Ireland Cancer Center of University Hospitals Case Medical Center researchers have recently made great strides in stem cell gene therapy research by transferring a new gene to cancer patients, via their own stem cells, with the ultimate goal of being able to use stronger chemotherapy treatment with less severe side effects. Under this protocol, MGMT, a drug-resistance gene, is added into purified hematopoietic stem cells to protect these cells from the damage of chemotherapy regimens.
In a presentation by Ireland Cancer Center researchers at the annual American Society of Hematology meeting, Stanton Gerson, MD, and colleagues presented that eight patients were enrolled on the trial and six were infused with their own stem cells which were engineered to carry the MGMT gene. In three patients, stem cells carrying the gene were identified in their blood or bone marrow. In one patient, stem cells carrying the gene were detected up to 28 weeks after their administration. This significant finding has never been reported before with this gene and drug combination.
'This study is the first to show the success of treatment with evidence that stem cells now carry the new gene,'¨ says Dr. Gerson, Director of the Ireland Cancer Center and Case Comprehensive Cancer Center, who spearheaded the Phase I study along with a team of researchers. 'These patients show the success of treatment with evidence that their stem cells now carry the new genes. This is a breakthrough -- the first time selection with MGMT has been shown to occur in patients.'¨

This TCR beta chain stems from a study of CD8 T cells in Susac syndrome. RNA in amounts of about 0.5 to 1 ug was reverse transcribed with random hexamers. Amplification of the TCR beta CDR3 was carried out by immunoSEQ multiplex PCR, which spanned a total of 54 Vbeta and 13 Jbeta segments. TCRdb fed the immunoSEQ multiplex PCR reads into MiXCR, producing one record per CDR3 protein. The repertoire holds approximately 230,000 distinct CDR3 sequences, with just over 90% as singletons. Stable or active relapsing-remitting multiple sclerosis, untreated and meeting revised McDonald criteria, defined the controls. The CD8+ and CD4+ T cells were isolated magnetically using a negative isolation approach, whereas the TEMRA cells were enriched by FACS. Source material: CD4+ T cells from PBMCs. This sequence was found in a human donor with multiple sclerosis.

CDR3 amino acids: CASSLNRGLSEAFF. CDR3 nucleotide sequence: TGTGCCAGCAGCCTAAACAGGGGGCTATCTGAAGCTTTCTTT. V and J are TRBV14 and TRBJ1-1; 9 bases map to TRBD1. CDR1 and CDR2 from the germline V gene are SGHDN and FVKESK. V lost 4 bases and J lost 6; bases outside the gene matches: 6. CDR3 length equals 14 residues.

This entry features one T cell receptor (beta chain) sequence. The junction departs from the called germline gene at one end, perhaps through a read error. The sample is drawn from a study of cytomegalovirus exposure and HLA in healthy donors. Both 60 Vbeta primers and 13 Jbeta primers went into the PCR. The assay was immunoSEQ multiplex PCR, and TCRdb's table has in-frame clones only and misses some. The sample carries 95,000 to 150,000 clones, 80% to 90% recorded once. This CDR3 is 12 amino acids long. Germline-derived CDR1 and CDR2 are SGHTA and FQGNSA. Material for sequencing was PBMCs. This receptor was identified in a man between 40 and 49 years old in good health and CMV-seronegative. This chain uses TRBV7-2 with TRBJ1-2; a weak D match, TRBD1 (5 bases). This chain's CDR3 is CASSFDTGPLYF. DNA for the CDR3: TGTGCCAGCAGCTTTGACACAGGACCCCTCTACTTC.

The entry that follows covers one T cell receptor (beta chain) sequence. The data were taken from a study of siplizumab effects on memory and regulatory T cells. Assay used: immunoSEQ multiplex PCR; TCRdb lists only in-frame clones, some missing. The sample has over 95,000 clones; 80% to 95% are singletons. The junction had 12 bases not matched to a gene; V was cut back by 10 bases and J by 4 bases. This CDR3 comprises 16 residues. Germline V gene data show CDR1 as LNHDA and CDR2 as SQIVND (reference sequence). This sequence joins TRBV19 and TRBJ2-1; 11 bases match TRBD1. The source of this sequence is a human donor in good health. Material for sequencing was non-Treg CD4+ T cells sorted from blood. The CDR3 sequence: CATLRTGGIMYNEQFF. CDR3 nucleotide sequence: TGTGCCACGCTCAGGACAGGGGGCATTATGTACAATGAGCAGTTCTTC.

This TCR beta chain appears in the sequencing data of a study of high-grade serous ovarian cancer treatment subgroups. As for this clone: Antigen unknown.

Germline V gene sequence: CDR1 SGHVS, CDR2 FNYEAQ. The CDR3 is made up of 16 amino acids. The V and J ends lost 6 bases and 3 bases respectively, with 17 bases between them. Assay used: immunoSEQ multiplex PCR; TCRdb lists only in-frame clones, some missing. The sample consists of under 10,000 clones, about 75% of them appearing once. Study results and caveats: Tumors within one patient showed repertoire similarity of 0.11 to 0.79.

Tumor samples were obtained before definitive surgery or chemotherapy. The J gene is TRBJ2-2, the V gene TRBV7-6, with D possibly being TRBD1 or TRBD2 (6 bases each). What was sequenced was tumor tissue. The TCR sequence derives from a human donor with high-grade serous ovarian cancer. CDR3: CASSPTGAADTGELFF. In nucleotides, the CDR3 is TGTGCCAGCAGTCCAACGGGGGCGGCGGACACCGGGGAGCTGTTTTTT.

Preclinical animal research, conducted by Dr. Gerson and his colleagues, has shown that the gene G156A-MGMT can provide stem cells with very high levels of drug resistance, compared to normal stem cells not carrying the gene. In the Phase I trial for patients with advanced malignancies, researchers collected peripheral blood stem cells from patients and exposed them to a retrovirus containing the G156A-MGMT gene.
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